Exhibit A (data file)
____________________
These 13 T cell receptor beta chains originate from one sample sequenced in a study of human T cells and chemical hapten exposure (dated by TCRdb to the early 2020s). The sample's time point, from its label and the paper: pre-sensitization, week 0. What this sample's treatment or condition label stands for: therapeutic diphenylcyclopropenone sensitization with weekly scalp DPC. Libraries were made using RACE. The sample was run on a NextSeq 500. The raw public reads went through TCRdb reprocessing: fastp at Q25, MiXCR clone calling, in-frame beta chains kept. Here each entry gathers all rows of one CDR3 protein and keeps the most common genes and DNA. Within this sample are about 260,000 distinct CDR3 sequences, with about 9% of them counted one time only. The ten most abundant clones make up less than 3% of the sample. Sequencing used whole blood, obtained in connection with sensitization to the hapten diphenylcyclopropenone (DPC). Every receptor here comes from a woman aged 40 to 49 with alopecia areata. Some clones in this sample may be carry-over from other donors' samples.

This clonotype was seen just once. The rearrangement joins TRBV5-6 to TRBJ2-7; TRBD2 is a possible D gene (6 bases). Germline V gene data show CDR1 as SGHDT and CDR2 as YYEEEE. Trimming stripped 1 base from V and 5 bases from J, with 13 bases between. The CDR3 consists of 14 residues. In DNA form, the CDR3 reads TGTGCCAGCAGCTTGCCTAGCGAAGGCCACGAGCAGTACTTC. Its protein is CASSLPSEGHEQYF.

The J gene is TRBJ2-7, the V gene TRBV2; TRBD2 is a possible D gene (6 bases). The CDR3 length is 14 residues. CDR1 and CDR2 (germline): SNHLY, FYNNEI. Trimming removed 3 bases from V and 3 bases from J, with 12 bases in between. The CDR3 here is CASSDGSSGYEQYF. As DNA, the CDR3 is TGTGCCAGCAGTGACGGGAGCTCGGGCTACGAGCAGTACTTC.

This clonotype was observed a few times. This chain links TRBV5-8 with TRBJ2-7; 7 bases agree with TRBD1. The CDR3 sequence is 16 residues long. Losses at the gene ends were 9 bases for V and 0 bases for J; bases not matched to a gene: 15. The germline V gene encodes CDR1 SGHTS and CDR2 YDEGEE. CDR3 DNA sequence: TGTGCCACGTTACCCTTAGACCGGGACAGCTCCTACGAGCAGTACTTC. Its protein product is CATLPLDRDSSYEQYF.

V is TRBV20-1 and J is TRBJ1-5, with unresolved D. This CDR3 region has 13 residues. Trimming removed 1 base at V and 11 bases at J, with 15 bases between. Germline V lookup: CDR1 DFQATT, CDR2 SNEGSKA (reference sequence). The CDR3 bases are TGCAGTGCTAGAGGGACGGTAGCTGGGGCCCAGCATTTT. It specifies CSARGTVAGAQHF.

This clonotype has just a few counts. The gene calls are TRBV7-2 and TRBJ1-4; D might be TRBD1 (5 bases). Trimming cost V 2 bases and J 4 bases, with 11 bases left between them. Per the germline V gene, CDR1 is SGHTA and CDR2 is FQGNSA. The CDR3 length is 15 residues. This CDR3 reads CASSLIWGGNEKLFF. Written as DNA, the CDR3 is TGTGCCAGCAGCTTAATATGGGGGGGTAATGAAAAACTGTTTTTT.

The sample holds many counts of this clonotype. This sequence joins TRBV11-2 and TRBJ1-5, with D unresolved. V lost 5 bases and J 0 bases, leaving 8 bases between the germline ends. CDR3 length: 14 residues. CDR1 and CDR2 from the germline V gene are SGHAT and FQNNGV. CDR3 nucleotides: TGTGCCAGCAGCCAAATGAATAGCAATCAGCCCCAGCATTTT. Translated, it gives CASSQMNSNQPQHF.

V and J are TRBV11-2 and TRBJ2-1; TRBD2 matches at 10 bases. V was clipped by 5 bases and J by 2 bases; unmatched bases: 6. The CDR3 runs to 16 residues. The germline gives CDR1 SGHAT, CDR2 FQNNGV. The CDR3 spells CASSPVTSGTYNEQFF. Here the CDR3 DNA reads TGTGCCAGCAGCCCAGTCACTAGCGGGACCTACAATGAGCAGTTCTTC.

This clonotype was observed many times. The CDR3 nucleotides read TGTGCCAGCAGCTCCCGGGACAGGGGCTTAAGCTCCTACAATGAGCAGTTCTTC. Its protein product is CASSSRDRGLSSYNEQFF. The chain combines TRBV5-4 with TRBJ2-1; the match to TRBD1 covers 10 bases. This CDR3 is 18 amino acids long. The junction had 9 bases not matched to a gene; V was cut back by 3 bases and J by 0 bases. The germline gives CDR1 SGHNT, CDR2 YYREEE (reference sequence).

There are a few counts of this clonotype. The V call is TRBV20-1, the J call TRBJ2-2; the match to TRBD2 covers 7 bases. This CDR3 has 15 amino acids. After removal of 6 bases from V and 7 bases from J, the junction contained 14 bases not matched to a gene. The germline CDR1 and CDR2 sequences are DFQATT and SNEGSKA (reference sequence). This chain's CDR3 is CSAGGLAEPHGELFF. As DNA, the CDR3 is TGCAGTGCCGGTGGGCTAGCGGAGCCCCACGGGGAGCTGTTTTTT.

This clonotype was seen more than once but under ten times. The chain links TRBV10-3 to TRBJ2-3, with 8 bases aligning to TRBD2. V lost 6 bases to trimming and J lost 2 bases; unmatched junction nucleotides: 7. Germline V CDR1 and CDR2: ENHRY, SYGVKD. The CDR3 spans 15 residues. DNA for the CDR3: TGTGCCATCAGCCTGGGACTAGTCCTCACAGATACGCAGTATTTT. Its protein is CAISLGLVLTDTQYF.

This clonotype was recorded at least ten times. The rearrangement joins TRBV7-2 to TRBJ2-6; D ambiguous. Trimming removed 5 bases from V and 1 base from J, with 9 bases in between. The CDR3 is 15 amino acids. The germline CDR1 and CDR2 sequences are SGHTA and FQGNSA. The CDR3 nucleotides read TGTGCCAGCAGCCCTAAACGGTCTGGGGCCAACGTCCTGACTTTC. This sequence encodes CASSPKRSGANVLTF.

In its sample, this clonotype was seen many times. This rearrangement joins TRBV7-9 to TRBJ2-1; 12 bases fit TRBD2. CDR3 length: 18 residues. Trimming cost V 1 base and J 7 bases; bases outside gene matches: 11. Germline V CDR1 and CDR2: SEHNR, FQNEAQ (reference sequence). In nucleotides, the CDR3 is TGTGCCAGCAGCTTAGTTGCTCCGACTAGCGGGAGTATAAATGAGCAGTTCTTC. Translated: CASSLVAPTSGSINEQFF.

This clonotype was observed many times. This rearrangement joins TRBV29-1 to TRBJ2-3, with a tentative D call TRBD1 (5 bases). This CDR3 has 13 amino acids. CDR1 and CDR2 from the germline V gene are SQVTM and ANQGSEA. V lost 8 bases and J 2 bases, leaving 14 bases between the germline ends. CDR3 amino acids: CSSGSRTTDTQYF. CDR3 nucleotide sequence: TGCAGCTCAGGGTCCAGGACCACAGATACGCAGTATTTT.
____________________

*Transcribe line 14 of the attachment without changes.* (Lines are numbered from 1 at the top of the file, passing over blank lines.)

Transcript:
This clonotype was observed many times. This rearrangement joins TRBV29-1 to TRBJ2-3, with a tentative D call TRBD1 (5 bases). This CDR3 has 13 amino acids. CDR1 and CDR2 from the germline V gene are SQVTM and ANQGSEA. V lost 8 bases and J 2 bases, leaving 14 bases between the germline ends. CDR3 amino acids: CSSGSRTTDTQYF. CDR3 nucleotide sequence: TGCAGCTCAGGGTCCAGGACCACAGATACGCAGTATTTT.